Ten Questions for – Marksteen Adamson

The ASHA co-founder tells us how he coerced Pentagram into giving him a job, why branding is about “being” and why we shouldn’t do drugs.

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When did you realise you wanted to be a designer? 

It was more a case of not having a choice. I grew up in Africa and went to a Swedish mission school until I was 12. Then we moved to Denmark (my mother is Danish) and I went to a Danish school until I was 15. I wanted to work in the police force in the Homicide Crime Unit doing forensics and solving crime. But when I arrived in the UK, with English being my fourth language it was clear that I would have to start all over again. I didn’t want to waste time getting a job, (we were poor and I wanted an education as soon as possible so I could start earning an income). My father suggested that since I had an interest in drawing I should try Falmouth Art School. I went down there without a portfolio and the tutors took pity on my standing there in my clogs and speaking English like a freshly-flown-in immigrant from Tanzania. They gave me a place on the course and that was my first break. I worked so hard, day and night, and only three of us on the course got distinctions. That enabled me to get a place on a degree course and I passed that with flying colours, working day and night and paying off my loan working in local hospitals cleaning toilets in the weekend.

What was your first job?

When I left Uni, I went for about 30 interviews and got offered many jobs. I wanted to work at Pentagram, and despite the fact that they didn’t have vacancies, I insisted on working there. After my morning interview, I stayed in reception until the end of the day when everyone was going home and one of the partners came down and asked me why I was still there. I told him I was not leaving until he gave me a job. That’s how I got my first job. I left Pentagram with lots of experience and then worked at Saatchi and Saatchi until I finally landed at Newell and Sorrell where I found home, love and the best bosses I could have ever wished for – John and Frances Sorrell. John was like a surrogate father to me and I love both him and Frances to this day for giving me all the opportunities that have made me who I am today.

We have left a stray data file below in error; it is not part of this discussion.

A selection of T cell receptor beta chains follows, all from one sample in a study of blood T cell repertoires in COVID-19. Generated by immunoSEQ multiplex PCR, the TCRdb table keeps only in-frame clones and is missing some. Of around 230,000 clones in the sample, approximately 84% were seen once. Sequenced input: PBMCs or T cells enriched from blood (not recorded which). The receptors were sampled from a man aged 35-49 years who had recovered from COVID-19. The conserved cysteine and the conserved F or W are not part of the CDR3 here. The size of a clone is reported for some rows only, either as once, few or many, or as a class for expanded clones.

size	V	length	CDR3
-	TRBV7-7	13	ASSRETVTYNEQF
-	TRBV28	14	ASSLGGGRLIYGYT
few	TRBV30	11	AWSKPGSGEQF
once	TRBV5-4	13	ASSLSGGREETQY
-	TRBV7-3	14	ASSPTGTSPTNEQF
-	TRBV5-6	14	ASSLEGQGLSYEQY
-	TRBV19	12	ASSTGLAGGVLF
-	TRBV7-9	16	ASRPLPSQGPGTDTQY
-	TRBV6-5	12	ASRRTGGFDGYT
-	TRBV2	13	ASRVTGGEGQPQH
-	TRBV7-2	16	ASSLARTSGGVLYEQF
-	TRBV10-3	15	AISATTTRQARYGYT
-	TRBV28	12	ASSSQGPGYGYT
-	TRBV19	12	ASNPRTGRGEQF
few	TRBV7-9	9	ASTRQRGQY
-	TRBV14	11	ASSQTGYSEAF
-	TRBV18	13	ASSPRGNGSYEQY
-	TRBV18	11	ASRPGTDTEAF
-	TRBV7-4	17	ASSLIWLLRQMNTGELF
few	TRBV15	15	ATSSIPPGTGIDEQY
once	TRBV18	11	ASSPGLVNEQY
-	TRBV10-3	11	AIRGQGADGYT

How would you describe what you currently do?

I spend a lot of my time helping clients reposition their products, companies or countries to fit with the truth and who they actually are rather than what people might wrongly think about them. I love working with Presidents, CEOs of big organizations and visionary business owners. My main role is problem-solving and helping to shape strategies that build the right reputation, which in turn builds long-term value in the brand and also drives more revenue. I love solving big and small problems in every aspect of my life. That can also be very annoying for my wife sometimes.

What has been the biggest change in design since you started? 

The biggest change is in the language we use in the industry. I think we had the ’80s and ’90s where it was all about saying. Lots of “slogos” and stupid straplines that meant nothing. Then we have the 2000- 12 era where it was all about “doing” in the form of terrible disingenuous  CSR programmes that where no more than a token gesture for big corporations to tick a goodwill box. I think we are now entering a new and fresh era that will be more about “being”, and the only brands that we will love in the future are the once that simply just are and behave more generous than any of their competitors. The only real differentiation in the future are the brands that are truly generous.

What is your favorite project that you’ve worked on?

Behold the Man” was a personal project that I worked on in my own time over the three years. I like doing projects that have a social impact and inspire change for good. I also loved working on the brand strategy for the countrybrand work we did for Kazakhstan. Great people, great nation.

What is your favorite project, that you haven’t worked on?

I’d love to brand MI5 or GCHQ

What was your biggest mistake?

Taking drugs. I’m grateful to be Straight Edge today. Life is so much better with out using any form of stimulating substance, including alcohol.

What is your greatest ambition?

To be a better man, husband and father to my children. I’m so not perfect, but I never want to stop trying. I also want to help, encourage and guide as many young people as I can. I want them to grow and learn from my mistakes. I have a lot of God-children for that very reason.

Who is the most inspirational person you have worked with?

Louise Dawson

What piece of advice would you give to people starting out in design?

Never work on projects that you don’t believe in or doesn’t sit well with your values. It’s worth sticking to your principles. Good eventually triumphs over evil if you’re patient.

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